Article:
Reuters International

A Swiss Air Force Super Puma helicopter flies over Thun during the media day 'Stabante' of the Swiss Air Force in Meiringen October 5, 2011. REUTERS/Ruben Sprich


ZURICH (Reuters) - Two pilots died when a Swiss military helicopter crashed in the Alps on Wednesday, prompting the air force to ground its fleet of Super Pumas while it investigates what caused the accident.

Another crew member was injured when the Airbus helicopter went down at the Gotthard Pass after dropping off French and Swiss personnel taking part in an international inspection mission, Air Force Commander Aldo Schellenberg said.

"As we don't have any indications of the cause of the accident I have ordered as a precautionary measure the suspension of all Super Puma ... flights until further notice," Schellenberg told a news conference in Bern.

Defence ministry officials did not confirm media reports citing eyewitness accounts that the helicopter had touched a power pylon before it went down. They said any role the weather might have played was still under investigation.

Swiss media showed pictures of smoke billowing from flaming wreckage under blue skies.

The European Aviation Safety Authority grounded all Super Puma helicopters for commercial use in June following the discovery of metal fatigue in the gearbox of an H225 model that crashed in Norway in late April, killing 13.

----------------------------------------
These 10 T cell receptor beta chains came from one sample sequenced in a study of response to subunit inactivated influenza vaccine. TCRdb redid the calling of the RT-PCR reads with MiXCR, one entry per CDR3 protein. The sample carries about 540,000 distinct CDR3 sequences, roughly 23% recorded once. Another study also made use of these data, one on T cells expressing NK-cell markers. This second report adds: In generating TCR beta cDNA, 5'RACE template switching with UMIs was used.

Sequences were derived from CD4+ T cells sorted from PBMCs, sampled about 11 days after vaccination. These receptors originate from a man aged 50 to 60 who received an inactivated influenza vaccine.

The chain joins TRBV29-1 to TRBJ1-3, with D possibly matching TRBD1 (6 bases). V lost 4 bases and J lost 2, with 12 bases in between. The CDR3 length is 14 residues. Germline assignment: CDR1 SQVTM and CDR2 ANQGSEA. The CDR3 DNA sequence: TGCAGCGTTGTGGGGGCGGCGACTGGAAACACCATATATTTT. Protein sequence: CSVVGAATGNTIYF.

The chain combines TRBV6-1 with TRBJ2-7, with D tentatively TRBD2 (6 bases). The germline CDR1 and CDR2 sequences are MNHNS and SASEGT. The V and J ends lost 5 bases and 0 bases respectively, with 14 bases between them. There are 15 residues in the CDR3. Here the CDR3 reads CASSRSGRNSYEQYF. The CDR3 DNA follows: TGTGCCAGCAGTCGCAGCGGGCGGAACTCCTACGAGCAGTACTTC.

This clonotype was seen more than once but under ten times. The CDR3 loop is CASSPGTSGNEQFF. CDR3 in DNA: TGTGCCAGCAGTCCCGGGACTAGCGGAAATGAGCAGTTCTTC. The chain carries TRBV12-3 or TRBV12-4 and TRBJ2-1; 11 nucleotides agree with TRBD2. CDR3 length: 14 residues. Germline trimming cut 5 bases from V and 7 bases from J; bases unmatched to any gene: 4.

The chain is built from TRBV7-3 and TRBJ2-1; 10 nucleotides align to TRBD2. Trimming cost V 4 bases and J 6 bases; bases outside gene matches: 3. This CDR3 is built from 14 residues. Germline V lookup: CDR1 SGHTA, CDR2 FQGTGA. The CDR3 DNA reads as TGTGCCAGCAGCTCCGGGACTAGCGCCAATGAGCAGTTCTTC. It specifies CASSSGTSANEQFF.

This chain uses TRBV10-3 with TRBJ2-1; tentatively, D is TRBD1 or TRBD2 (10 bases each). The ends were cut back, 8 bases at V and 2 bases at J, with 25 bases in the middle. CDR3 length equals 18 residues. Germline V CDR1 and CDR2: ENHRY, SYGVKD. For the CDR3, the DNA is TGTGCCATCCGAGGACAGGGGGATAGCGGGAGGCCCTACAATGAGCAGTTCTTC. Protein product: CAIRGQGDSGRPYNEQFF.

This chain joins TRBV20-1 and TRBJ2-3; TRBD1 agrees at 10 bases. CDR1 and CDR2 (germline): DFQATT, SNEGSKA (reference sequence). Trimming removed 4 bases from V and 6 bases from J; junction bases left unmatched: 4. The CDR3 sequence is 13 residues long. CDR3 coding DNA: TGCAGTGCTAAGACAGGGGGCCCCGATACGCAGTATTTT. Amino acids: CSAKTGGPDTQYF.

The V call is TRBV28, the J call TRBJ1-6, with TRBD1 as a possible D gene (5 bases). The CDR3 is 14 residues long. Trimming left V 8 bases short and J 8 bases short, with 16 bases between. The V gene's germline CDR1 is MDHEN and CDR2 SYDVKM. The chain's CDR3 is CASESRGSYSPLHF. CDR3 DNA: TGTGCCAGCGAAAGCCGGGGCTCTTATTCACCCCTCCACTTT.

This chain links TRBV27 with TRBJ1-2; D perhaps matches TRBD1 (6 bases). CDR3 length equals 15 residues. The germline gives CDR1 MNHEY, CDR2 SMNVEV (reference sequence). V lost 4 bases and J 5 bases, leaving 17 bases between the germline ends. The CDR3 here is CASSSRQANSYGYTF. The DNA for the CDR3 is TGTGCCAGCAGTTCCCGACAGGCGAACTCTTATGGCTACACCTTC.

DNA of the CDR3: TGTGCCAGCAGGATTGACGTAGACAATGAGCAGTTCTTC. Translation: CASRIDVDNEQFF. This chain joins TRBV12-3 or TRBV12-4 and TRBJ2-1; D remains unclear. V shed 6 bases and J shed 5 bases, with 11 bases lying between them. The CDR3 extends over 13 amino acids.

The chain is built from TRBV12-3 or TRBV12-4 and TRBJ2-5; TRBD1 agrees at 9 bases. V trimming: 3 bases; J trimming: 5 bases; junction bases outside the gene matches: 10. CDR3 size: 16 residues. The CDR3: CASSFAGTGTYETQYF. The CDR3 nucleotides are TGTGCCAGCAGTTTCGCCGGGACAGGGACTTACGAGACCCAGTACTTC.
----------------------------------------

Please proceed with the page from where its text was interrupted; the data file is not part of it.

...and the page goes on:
Following a series of incidents in the North Sea, analysts and industry executives say questions have been growing over the future of at least the civil version of the Super Puma helicopter, a workhorse of the offshore oil industry.

Airbus Helicopters has said it has no plans to scrap the model.

Wednesday's incident was the latest in a series of Swiss military crashes. A Swiss Air Force F/A 18 fighter jet slammed into a mountainside this month, killing the pilot.

That crash was the third by an F/A 18 in the past three years. A Swiss F-5E air demonstration fighter jet collided with another plane and crashed into a pond in the northern Netherlands ahead of an air show in June.

"I am infinitely sad that we again have victims to mourn," Schellenberg told reporters, expressing regrets to French authorities about the crash, which four of its officers narrowly avoided.

(Reporting by Michael Shields; additional reporting by Tim Hepher in Barcelona; editing by Andrew Roche)


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